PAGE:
To celebrate Earth Day, The Daily Telegraph made a list of the most famous eco-friendly hotels around the world.
1. Finolhu Villas, The Maldives
Dubbed as the world’s first “fully solar-powered resort”, the entire facility is equipped with 2,000 square metres of solar roof panels that meet all of its energy needs. Set either over water or on the beach, the 52 eco-friendly villas are spread across 12 acres on the private island of Gasfinolhu.
The island is said to generate around one megawatt of energy per day, due to its location on the Equator, and any excess energy generated each day can be stored for use on another day.
The resort is also said to run on an advanced self-sufficient water supply and efficient waste management system, and is claimed to have been built in a way that would minimise erosion on its beaches.
2. Park Hyatt Maldives Hadahaa, The Maldives
With some of the finest diving in the Maldives to be enjoyed on the island’s coral reef, this award-winning eco-friendly hotel is one not to be missed by fans of the deep blue sea.
Set on the island of Hadahaa, Park Hyatt Maldives has won several awards for its eco-friendly credentials including the archipelago’s healthiest reef, found 34 miles north of the Equator in one of the largest and deepest atolls in the world, North Huvadhoo. The hotel is the only resort in the Maldives to be certified for both its eco-friendly design and construction by EarthCheck, the international tourism and environmental advisory group.
3.The Park Hotel, India
The five-star luxury hotel in Hyderabad in southern India features a striking, jewel-themed metallic façade, inspired by the region’s history as a centre for the gemstone and textile industry, which wraps around its elevated courtyard, maximising the entry of natural daylight in its interior spaces and minimising the use of electricity.
The exterior also provides acoustic insulation from trains nearby. This is the first hotel in India to receive LEED Gold certification, recognised for its extensive application of sustainable design mechanisms.
4. Saffire Freycinet, Tasmania
Using natural building products such as timber and stone, this luxurious resort in Coles Bay has been designed to blend organically into the surrounding landscape. Its “bold and modern architecture” features energy-efficient windows, made with glass that has a very low percentage of reflectivity, lighting and air conditioning.
There are only 20 suites, each of which enjoys unadulterated views of the bay and the mountains – and a high level of privacy.
5. Hix Island House, Puerto Rico
Designed and launched in 2000 as a hillside eco-retreat by the architect John Hix, who specialises in energy-efficient buildings that work with the natural forces provided, Hix Island House on Vieques is actually a collection of four starkly beautiful reinforced-concrete buildings housing a total of 13 ‘loft apartments’.
Each is solar powered and designed to collect rainwater, which is heated by the sun and used throughout the property, and has spacious sleeping areas, a kitchen stocked with breakfast ingredients (including homemade bread and jam), trade-wind-facing terraces, outdoor showers but strictly no phone, TV or air-conditioning.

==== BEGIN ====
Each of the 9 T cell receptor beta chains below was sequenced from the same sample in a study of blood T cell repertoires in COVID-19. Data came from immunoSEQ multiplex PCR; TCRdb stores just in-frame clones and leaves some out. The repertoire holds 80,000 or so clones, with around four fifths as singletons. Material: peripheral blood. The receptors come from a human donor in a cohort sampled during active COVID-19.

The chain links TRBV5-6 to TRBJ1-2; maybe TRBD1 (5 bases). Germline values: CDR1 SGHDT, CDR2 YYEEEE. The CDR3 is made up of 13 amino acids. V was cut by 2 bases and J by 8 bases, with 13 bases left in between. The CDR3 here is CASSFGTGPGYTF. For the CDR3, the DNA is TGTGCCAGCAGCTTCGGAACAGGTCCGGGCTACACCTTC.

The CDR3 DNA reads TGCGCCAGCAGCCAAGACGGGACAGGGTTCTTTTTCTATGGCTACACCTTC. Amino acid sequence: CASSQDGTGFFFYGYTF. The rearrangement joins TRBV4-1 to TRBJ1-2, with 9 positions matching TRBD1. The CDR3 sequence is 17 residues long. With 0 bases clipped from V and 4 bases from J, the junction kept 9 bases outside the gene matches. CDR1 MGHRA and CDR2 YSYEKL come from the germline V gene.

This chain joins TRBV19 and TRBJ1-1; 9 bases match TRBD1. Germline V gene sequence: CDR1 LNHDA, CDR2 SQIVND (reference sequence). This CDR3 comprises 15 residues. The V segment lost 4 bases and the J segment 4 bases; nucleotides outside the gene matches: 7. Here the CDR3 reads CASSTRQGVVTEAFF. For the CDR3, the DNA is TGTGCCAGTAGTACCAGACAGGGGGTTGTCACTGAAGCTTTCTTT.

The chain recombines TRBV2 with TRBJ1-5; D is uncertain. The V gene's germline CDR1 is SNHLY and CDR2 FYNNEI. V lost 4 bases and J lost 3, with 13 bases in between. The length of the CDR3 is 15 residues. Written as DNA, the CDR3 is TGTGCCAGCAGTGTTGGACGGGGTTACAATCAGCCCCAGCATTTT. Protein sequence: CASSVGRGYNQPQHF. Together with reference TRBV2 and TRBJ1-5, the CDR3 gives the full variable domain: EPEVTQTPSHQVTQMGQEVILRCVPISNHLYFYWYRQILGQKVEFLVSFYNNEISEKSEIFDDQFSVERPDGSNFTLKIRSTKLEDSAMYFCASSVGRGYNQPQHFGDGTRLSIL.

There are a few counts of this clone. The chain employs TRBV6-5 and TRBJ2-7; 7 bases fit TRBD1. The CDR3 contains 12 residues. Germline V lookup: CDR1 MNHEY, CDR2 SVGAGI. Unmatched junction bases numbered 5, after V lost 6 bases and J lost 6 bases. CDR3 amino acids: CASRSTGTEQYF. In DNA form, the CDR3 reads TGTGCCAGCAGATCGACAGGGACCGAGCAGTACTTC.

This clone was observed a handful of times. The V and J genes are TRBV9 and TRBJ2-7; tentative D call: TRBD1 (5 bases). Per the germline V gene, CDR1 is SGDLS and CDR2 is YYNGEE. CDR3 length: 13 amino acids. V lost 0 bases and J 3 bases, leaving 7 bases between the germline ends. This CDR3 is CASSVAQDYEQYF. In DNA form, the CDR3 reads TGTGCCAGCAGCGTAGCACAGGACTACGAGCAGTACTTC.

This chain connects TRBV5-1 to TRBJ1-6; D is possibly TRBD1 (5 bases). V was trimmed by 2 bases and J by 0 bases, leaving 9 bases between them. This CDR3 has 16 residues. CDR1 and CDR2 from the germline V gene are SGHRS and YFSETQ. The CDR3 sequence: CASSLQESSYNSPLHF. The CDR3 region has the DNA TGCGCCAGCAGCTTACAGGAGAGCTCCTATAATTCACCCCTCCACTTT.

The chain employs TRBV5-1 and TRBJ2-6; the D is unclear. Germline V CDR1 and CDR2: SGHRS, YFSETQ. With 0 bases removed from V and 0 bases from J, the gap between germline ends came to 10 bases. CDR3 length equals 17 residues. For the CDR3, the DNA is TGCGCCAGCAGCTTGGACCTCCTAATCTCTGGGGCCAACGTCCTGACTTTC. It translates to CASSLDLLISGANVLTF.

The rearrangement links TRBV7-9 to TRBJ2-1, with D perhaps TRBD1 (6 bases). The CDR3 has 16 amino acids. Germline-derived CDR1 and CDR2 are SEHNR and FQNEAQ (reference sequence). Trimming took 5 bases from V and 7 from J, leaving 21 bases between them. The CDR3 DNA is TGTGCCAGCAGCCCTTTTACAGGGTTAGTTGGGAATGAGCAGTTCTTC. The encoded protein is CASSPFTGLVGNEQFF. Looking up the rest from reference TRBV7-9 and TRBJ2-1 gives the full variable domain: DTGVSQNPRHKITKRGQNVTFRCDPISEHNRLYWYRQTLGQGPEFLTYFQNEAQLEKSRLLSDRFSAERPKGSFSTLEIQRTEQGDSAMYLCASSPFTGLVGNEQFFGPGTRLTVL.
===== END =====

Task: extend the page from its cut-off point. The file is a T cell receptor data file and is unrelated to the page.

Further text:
6. The White Pod, Switzerland
Set at the foot of the Dents-du-Midi mountain range of the Swiss Alps, each “geodetic” pod (a sphere made only of triangles) of this luxury hotel is a self-sufficient room or suite connected to a water system and heated by a wooden stove designed to use a minimal amount of water and electricity. Each pod includes a king-sized bed, bathroom and shower, a baby cot and a large terrace, while the “family” and “deluxe” pods also include additional beds and other extras such as a minibar.
The ambient airflow inside the dome is continuous, with no stagnant corners, requiring less energy to circulate air and maintain even temperatures and the energy required to heat and cool a dome is approximately 30 per cent less than a conventional building due to it high volume-to-surface-area ratio.
7. Lefay Resort & SPA, Italy
Located above the village of Gargnano, this eco-resort with award-winning spa was constructed using stone pillars and wooden beams, taking inspiration from Lake Garda’s lemon houses. Rooms feature local walnut and olive floors, and the restaurants serve Mediterranean dishes using local ingredients.
The building takes inspiration from the tiered lemon houses of the lake, with rows of stone pillars supported by wooden beams. The resort prides itself on being eco-sustainable. The building was constructed with bio-compatible materials: rooms feature natural fabrics and rainwater is recycled, while the restaurant uses seasonal produce from nearby farms. Electricity is completely from renewable sources, with almost two thirds generated on site. The resort produces its own olive oils.
8. The Green House Hotel, UK
Billing itself as Britain’s most eco-friendly hotel, The Green House in Bournemouth houses an ethos that means every aspect of the hotel is dictated by an environmentally-friendly approach.
Their eco credentials, whether big (they ran a company car on biofuel) or small (using recycled paper), are never preached or gimmicky. Luxury is very much on par with principles, and this Dorset seaside hotel is a stellar example of going green without compromising on comfort.